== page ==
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UK Government Stealing Money From Child Mental Health Programme

Posted on 16th November 2016

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This BBC report describes how money pledged by the UK government for children's mental health is not getting to "the fromtline". The government promised "£1.4bn for child mental health by 2020" (an extra £250m a year), but instead, much of the money is being used "to offset NHS cuts elsewhere".

This, simply put, is theft and corruption. Do they really feel that, after making NHS funding a major issue in the Brexit referendum, it is OK to play fast and loose with taxpayers' money in this fashion? It is our money, and we have a reasonable expectation that there is honesty and transparency in government spending.

This is rather like what governments around the world did with pension funding. They collected money (in the UK, as National Insurance contributions) from taxpayers, for years, and used it to subsidise other parts of the government budgets; now the state government pension funds are not enough to pay the pensions that are due, resulting in the raising of retirement ages.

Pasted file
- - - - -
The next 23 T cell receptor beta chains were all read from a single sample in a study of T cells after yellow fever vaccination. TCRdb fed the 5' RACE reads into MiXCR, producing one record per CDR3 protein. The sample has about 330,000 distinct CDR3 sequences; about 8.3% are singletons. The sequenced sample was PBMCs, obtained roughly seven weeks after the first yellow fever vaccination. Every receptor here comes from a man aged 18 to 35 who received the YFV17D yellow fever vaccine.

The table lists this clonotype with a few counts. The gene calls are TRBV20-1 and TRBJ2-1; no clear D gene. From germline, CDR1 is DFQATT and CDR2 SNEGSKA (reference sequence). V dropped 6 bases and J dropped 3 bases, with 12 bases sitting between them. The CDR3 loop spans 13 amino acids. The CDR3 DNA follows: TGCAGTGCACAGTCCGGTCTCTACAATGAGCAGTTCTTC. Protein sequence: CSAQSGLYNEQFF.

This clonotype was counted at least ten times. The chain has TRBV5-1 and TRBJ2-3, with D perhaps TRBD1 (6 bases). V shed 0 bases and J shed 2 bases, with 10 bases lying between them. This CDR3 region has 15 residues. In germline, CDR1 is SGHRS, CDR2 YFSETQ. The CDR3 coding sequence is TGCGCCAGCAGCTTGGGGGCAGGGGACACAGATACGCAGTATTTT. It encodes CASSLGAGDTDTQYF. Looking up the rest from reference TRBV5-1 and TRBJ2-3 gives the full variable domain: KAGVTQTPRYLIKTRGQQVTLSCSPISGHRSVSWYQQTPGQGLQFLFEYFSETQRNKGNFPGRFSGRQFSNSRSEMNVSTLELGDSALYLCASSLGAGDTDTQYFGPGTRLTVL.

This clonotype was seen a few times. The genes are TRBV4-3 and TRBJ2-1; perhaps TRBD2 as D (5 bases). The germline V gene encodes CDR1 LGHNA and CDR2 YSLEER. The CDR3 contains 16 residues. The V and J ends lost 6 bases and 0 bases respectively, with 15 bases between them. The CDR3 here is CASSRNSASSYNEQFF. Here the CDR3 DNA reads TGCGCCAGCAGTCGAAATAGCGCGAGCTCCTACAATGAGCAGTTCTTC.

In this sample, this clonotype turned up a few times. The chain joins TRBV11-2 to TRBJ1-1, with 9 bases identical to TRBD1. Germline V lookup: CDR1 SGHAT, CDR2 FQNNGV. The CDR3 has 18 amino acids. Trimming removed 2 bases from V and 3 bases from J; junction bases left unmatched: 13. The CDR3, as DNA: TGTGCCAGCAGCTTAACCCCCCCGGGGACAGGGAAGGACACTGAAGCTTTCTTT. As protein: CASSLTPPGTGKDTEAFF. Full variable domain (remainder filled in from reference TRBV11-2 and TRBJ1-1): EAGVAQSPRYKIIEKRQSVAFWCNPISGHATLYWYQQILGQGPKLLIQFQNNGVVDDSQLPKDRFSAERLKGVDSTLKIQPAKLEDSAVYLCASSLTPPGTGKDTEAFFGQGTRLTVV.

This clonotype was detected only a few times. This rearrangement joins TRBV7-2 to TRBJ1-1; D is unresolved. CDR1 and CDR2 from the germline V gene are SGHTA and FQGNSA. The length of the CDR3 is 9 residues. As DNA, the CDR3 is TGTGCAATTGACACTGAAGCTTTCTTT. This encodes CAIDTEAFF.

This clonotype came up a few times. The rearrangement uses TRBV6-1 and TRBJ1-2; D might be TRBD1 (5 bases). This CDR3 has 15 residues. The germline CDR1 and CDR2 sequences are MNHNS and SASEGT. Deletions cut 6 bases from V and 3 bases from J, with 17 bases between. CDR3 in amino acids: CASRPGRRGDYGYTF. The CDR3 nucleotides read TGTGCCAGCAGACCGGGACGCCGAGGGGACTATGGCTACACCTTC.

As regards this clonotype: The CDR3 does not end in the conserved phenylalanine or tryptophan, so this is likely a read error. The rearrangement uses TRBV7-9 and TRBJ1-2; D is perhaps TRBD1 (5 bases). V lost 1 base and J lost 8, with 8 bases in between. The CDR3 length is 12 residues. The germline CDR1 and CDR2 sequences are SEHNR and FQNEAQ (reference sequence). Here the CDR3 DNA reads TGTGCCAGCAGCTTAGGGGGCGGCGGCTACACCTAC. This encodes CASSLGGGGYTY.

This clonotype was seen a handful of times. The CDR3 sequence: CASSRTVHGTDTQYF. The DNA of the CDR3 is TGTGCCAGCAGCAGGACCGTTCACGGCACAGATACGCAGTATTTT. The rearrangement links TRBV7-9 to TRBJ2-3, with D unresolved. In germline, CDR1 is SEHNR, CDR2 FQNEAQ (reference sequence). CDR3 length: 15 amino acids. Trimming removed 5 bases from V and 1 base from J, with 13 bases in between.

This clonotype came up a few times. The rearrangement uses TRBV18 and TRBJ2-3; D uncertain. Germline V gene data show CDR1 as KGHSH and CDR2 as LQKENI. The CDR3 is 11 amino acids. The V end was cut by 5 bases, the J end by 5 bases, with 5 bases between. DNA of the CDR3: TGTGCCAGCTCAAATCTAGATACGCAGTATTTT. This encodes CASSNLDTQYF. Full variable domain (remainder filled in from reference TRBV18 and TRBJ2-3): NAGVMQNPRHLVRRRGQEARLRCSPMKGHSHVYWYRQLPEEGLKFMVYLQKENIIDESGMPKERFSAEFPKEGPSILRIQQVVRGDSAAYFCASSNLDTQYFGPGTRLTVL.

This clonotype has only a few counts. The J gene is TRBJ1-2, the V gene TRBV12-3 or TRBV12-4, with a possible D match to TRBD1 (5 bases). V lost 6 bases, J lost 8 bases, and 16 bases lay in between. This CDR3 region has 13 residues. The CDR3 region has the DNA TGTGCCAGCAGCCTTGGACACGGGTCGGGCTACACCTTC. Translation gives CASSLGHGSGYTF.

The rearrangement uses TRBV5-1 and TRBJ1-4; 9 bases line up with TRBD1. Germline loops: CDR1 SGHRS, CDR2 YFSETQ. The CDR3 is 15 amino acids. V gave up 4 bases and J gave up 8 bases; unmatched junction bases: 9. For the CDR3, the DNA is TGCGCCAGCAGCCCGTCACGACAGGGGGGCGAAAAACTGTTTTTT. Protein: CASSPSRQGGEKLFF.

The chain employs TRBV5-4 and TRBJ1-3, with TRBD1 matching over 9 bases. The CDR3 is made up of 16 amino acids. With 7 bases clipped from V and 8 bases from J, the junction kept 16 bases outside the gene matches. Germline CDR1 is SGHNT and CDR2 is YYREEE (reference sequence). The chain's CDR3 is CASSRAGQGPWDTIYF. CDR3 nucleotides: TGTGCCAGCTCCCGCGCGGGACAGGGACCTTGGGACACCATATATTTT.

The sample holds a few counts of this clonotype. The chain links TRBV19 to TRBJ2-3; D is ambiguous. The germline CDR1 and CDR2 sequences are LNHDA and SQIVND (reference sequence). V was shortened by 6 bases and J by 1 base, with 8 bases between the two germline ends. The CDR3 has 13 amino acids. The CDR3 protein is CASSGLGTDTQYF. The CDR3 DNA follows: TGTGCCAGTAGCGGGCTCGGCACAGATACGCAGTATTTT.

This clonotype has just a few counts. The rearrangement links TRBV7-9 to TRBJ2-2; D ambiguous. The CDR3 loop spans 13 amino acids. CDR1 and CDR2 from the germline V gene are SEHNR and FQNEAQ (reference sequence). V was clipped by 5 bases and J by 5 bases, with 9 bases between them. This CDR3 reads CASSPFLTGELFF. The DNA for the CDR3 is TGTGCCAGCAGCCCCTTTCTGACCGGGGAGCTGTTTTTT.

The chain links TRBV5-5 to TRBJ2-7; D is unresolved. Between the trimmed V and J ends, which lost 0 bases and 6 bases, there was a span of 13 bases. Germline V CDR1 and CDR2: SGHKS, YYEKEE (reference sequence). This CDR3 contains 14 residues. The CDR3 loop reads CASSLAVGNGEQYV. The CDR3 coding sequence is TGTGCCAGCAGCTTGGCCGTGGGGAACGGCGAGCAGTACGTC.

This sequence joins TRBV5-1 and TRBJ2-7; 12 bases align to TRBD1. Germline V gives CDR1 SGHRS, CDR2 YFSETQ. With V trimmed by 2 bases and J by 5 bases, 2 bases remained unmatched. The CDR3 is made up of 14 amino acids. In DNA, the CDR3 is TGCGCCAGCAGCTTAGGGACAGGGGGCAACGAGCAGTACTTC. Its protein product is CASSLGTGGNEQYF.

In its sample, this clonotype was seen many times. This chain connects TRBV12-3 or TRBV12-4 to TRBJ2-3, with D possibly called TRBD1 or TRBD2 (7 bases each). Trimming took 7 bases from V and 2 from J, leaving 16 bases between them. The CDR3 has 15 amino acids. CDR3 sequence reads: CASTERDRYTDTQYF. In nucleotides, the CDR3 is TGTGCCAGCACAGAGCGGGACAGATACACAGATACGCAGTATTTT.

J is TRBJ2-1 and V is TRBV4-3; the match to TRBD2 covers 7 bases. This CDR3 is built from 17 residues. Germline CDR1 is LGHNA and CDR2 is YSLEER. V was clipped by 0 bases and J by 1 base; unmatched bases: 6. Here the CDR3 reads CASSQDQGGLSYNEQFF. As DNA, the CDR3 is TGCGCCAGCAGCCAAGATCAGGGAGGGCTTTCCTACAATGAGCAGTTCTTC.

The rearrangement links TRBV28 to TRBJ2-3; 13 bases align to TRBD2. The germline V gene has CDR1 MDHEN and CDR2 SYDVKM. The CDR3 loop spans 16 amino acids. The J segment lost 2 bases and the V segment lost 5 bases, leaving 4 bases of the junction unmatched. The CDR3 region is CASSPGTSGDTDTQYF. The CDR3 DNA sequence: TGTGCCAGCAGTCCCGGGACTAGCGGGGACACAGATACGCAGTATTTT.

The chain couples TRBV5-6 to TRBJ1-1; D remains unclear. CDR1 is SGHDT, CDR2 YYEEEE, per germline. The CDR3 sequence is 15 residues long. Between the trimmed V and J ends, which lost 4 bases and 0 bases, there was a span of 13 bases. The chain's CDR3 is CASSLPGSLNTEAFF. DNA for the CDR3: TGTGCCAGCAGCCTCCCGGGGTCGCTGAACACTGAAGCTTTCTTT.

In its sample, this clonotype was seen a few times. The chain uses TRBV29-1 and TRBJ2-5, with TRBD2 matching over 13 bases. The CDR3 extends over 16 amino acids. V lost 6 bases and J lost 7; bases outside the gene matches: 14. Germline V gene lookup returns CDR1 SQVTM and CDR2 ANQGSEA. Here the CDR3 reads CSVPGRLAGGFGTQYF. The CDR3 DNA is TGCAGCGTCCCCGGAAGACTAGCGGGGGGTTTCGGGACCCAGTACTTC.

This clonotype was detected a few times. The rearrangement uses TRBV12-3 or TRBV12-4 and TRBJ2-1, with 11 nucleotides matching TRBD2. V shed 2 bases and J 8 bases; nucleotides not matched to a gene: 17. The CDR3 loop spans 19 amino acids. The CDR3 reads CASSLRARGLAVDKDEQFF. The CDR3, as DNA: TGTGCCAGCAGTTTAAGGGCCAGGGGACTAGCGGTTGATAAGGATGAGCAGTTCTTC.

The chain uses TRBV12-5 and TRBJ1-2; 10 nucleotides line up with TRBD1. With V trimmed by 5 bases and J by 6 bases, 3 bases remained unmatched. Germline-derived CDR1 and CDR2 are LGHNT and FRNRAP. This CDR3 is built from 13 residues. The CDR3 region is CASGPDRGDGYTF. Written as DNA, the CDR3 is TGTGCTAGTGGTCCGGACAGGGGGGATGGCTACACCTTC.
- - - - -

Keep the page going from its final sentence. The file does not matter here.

In my own work, I am often assigned budgets for specific expenditure (staff, computer systems, etc.) and I am expected to use the various budgets for the purposes for which they are assigned, and I get into trouble if I overspend. Why are governments not held to similar rules? I do, of course, understand that governments need a certain amount of discretionary budget to deal with natural disasters, unplanned military activity (e.g. peace-keeping), changes in national economic performance and the like, but most of the budget should be spent on the things for which it was authorised.

Not only do governments not follow the rules that business are required to follow, but even after the event it is usually not possible to discover exactly how much and on what they have spent our money. Businesses are required to publish audited accounts; it is well past time that governments were held to the same standards.